But public art has its downside, too. “You don’t get the big elite commission for international work or downtown stuff,” he says. “The funding is limited to local sponsorship. There’s nothing prestigious about public art.”
Weber’s decision to pursue public art in Chicago—instead of returning to New York after earning an MFA at the School of the Art Institute—likely cost him visibility as well as prestige. “From a career standpoint,” he says, “I haven’t always made the smartest decisions. When I was a teenager, my father said everything he did in his life was a mistake. At the time I thought that was a horrible thing to say, a real downer. Later on I thought it was probably true. One could always make a better deci- sion. It could always lead to someplace better. Then again,” he adds, “it might not.”
This type of switch in viewpoint pops up all the time in conversation with Weber. It’s the same impulse that informs his mistrust of a single perspective in art. Indeed, his life seems ruled by these intriguing dualisms. He could have tried for broader recognition; he loves to work local. He’s a solemn moralist; he has a quick sense of humor and a wry view of himself. He leads what he only half-facetiously calls a “double life”—teaching on a suburban campus while he paints and draws in Pilsen, where he lives with his wife, Elsa, above a sprawling ground-ﬂoor studio. At Elmhurst, he’s Professor John Weber; in galleries, he’s John Pitman Weber. He was brought up a secular humanist; he’s a stout defender of Elmhurst’s ties to the United Church of Christ.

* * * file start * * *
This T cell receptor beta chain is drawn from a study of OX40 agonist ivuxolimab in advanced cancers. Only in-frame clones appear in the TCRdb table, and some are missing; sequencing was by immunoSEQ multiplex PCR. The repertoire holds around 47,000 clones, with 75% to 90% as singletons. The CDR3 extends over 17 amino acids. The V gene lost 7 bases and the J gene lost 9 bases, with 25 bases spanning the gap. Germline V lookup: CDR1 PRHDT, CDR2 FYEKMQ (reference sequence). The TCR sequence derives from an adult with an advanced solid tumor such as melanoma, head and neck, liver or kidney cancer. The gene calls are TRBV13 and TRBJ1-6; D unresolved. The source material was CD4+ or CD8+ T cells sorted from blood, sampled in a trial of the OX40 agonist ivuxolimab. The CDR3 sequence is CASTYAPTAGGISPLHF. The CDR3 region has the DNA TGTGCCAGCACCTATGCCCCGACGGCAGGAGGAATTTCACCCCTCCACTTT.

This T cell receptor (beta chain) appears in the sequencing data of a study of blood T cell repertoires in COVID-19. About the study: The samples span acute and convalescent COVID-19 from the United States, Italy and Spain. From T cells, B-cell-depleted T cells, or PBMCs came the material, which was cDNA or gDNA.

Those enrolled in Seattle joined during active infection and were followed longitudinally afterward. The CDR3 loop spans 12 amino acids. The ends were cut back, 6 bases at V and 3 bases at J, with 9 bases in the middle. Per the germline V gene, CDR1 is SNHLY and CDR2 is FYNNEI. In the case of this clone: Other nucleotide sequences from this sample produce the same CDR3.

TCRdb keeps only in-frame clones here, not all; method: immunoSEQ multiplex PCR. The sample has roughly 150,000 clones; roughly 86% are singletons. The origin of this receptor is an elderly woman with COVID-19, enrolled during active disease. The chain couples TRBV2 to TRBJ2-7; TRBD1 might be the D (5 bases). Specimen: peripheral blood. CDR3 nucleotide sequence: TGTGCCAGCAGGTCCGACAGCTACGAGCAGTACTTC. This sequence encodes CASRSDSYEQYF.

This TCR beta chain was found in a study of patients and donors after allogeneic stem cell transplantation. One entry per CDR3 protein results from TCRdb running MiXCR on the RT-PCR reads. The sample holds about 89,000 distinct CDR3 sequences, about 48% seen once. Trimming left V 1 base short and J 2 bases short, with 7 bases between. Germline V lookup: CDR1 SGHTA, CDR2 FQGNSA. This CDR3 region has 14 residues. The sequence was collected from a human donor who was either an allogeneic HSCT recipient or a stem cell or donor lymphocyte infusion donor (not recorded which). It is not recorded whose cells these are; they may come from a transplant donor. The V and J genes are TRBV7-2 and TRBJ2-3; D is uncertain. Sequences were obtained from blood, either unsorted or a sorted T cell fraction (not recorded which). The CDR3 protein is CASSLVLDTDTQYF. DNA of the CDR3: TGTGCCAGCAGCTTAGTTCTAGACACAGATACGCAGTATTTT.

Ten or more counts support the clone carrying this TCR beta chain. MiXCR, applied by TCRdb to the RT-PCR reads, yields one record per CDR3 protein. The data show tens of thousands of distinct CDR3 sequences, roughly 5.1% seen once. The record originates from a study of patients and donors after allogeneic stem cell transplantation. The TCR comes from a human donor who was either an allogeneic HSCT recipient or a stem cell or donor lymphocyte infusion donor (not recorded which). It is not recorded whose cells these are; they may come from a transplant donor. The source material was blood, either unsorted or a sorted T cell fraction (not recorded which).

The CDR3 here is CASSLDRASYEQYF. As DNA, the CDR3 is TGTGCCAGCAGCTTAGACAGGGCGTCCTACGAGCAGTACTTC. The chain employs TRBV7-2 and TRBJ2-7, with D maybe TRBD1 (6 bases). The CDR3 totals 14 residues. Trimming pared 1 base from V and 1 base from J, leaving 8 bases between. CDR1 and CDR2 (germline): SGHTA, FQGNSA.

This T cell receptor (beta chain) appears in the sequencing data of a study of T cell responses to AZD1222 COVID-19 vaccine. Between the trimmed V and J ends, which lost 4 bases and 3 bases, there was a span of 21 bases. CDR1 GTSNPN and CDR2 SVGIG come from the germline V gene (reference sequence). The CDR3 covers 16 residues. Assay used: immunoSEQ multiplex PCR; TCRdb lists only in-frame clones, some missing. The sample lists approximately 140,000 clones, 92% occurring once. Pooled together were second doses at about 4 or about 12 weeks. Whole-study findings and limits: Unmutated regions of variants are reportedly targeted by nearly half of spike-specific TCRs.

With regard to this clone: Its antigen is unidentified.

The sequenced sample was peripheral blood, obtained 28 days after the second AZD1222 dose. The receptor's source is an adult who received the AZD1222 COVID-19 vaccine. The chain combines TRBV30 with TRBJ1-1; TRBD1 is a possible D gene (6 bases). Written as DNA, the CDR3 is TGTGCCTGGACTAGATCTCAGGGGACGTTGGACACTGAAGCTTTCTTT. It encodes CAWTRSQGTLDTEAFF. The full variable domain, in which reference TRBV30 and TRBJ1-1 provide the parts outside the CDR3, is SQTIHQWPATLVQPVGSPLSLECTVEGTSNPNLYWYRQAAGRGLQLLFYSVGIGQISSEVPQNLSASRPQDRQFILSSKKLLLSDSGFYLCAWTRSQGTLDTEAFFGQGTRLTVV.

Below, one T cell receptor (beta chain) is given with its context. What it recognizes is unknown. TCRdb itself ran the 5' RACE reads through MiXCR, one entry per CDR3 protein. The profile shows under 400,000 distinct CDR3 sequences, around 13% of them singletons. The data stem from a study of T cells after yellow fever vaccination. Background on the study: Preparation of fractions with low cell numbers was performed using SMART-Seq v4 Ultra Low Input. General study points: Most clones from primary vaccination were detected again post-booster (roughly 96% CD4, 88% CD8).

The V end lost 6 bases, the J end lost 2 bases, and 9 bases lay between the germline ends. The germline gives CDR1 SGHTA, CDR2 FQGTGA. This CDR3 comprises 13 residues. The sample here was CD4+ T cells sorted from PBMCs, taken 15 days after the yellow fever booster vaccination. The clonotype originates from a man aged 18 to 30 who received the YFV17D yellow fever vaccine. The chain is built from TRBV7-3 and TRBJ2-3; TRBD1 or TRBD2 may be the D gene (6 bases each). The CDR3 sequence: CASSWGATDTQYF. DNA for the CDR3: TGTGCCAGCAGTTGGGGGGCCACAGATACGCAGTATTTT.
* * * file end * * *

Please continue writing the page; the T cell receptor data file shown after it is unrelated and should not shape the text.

At a faculty meeting during which several newer members of the faculty questioned that enduring connection, Weber stood up to enumerate its benefits. Among them were the UCC students’ involvement as “joiners,” the large number of Catholics on campus, and the UCC’s historical role in fostering American democracy.
“Ironic,” says Weber with a smile, “that a secular Jew had to say this.”
Of late, Weber’s secular Judaism itself has undergone changes. He has become passionately engaged with Israel and the Middle East.